Whatever happens on Columbia Pike, both sides agree that it needs to happen soon. In the next 30 years, county leaders say, 65 percent of Arlington’s population growth will be along Columbia Pike and Route One — the two areas where the streetcar lines have now been cancelled.
The proposed streetcar would have run a 7.4 mile path between Fairfax County and Arlington, much of it along Columbia Pike in Arlington. The route was estimated to cost between $250 million and $400 million.
“The Coalition of Smarter Growth is disappointed by the Arlington Board’s decision,” said Stewart Schwartz, executive director of the group, in a statement following the announcement, “but far more so by the deeply negative and frequently inaccurate campaign against the streetcar.”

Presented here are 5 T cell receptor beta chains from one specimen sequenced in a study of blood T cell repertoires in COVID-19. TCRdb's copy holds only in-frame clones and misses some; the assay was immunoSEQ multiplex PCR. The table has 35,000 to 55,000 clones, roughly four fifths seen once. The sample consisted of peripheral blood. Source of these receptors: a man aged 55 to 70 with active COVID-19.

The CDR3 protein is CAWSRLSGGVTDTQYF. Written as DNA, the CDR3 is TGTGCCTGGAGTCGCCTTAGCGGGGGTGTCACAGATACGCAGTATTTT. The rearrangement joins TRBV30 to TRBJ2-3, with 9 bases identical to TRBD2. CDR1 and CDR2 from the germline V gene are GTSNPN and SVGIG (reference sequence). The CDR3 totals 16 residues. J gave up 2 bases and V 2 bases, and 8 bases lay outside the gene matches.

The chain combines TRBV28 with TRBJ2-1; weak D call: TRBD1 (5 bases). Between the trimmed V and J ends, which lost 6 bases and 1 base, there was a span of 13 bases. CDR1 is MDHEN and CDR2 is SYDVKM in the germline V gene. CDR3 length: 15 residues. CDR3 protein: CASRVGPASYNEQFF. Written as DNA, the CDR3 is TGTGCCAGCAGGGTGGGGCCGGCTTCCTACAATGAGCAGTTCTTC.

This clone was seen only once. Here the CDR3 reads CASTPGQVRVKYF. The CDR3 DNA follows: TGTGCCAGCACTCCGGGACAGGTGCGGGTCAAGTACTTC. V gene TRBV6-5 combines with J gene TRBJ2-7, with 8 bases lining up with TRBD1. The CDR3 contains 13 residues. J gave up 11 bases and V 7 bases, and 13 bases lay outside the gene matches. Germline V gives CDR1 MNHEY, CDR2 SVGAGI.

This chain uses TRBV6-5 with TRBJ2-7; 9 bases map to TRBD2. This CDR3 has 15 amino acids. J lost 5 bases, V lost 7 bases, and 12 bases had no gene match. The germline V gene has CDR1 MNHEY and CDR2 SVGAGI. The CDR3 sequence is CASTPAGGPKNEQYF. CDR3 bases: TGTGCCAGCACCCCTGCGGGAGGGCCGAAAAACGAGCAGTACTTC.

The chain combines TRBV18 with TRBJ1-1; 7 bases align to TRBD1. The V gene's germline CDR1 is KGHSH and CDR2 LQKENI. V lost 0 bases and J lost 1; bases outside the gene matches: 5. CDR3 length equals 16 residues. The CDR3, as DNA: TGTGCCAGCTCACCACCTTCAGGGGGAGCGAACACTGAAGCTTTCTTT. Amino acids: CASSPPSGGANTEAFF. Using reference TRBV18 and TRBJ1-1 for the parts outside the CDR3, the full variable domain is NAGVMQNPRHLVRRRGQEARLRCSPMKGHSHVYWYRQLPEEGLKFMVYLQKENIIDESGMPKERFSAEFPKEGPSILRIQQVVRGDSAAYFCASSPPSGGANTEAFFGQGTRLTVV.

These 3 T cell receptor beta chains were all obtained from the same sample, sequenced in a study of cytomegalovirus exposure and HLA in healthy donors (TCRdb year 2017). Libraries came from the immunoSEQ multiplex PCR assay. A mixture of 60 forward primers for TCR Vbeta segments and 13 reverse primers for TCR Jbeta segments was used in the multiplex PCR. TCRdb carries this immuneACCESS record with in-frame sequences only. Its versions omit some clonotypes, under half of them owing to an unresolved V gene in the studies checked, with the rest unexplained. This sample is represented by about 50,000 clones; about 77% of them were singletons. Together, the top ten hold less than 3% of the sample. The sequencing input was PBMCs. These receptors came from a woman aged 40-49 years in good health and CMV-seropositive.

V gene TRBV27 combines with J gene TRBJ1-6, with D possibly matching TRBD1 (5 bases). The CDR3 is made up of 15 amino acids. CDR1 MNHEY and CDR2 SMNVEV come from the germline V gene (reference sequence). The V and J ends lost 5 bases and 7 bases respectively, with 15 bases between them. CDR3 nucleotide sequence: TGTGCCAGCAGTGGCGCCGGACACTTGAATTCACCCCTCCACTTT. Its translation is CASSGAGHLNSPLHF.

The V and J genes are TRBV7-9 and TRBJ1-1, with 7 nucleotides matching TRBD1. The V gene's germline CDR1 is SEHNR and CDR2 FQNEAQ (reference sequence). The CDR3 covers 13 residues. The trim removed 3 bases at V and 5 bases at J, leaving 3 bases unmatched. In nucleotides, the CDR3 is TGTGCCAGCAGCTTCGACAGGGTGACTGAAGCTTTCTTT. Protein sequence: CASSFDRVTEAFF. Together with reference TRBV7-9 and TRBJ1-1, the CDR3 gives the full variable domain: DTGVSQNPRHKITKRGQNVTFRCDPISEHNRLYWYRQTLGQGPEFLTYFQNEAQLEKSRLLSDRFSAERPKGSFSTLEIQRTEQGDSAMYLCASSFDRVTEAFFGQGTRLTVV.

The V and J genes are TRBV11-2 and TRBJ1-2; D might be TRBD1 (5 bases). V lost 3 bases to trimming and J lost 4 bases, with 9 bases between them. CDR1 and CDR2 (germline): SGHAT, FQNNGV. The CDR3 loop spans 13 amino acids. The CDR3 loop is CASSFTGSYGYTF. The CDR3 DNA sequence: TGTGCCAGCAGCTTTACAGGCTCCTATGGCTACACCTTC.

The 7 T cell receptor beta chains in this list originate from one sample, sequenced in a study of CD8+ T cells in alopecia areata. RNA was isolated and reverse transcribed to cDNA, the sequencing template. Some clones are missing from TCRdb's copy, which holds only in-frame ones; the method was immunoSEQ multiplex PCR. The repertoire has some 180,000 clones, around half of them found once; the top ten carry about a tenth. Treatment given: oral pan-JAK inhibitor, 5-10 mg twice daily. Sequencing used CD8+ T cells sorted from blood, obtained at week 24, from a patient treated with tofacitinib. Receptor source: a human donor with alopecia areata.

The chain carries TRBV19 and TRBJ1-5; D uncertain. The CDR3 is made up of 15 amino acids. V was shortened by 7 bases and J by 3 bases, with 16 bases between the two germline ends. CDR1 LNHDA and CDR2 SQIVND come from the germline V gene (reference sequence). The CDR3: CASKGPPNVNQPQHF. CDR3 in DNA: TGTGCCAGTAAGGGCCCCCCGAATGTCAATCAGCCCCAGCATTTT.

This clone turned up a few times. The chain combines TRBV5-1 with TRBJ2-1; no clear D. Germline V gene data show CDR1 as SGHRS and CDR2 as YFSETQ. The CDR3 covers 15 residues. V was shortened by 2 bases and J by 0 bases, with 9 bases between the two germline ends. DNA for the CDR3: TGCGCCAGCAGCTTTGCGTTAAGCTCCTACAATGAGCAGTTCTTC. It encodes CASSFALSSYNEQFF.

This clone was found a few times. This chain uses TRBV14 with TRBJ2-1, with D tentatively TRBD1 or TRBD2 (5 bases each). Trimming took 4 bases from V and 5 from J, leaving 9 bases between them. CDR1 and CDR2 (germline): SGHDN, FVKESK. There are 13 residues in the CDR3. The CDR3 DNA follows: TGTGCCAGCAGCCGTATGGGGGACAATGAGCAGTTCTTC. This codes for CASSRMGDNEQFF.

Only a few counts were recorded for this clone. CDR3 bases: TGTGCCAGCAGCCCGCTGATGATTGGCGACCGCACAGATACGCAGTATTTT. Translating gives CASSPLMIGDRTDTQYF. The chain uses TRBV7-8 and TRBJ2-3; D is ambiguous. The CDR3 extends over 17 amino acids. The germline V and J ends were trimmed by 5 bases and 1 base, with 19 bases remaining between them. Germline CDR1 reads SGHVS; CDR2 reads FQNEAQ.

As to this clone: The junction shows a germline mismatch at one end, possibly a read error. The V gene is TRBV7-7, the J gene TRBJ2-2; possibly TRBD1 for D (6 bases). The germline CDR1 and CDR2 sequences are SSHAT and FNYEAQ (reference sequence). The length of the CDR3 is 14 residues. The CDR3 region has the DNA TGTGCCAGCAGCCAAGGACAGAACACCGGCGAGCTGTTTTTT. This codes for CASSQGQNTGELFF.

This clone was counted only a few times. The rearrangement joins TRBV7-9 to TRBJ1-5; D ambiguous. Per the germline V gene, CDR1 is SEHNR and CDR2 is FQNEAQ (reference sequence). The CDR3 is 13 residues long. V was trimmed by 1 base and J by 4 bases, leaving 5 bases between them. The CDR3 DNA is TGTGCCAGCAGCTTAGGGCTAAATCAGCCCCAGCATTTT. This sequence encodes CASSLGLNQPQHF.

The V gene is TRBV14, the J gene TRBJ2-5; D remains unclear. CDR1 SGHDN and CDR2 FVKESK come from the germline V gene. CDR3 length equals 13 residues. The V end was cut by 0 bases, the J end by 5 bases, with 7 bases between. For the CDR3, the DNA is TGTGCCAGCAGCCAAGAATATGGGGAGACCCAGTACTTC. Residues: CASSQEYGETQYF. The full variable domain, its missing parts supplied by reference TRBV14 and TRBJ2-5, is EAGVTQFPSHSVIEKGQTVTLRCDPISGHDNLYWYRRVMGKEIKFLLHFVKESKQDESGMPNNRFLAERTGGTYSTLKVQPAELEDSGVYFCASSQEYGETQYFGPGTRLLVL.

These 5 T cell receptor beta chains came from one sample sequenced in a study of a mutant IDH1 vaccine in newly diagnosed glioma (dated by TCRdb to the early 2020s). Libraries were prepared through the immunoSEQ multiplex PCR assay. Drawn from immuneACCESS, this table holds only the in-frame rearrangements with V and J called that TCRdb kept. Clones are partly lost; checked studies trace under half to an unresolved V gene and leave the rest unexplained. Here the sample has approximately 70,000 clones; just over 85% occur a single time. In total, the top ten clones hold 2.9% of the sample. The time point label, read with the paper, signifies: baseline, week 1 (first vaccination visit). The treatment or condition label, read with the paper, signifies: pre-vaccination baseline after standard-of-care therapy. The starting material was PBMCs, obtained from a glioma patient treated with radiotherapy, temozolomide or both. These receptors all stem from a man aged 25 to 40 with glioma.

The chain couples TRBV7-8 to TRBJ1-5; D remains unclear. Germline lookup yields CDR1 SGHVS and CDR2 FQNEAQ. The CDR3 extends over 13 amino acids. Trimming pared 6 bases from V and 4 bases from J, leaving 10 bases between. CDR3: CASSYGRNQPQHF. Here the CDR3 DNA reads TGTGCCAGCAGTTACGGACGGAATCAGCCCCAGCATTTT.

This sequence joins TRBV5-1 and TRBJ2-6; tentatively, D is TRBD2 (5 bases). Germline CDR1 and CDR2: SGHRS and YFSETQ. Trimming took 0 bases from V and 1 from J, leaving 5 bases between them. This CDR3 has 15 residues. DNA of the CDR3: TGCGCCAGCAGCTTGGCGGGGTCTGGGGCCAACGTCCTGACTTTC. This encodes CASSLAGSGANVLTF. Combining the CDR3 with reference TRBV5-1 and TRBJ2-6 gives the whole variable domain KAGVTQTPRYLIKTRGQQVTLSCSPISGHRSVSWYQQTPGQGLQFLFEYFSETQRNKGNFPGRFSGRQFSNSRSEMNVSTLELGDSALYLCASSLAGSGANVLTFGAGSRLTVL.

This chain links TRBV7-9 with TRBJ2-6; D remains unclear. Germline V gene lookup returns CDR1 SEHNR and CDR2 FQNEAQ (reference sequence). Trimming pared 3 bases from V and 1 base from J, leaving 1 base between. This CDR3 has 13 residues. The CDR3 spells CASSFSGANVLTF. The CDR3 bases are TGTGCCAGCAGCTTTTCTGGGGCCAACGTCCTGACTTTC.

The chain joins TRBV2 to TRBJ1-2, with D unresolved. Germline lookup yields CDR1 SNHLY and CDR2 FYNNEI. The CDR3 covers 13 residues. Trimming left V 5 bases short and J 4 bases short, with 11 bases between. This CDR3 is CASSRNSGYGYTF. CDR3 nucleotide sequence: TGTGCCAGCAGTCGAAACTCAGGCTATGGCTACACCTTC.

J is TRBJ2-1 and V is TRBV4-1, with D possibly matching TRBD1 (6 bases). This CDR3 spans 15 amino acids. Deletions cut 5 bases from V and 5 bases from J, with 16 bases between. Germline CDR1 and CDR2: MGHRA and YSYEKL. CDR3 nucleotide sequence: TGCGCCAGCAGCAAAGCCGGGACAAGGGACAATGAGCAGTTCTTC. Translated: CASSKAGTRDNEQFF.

The Coalition for Smarter Growth, which backed the project, trained its anger not so much on Fisette and Hynes as on “the deeply negative, and frequently inaccurate, campaign” by opponents. “Failure to invest in modern, high-capacity transit will mean more traffic and less economic development,” the group said in a statement.
Both sides in the battle over Arlington County’s proposed streetcar lines are weighing in on a big decision by the county board.
What do Metrorail’s Silver Line, the Columbia Pike streetcar in Arlington County and the Intercounty Connector in Maryland have in common? They have turned out to cost far more than initially projected. And, as often happens in such cases, the public is outraged over the bill.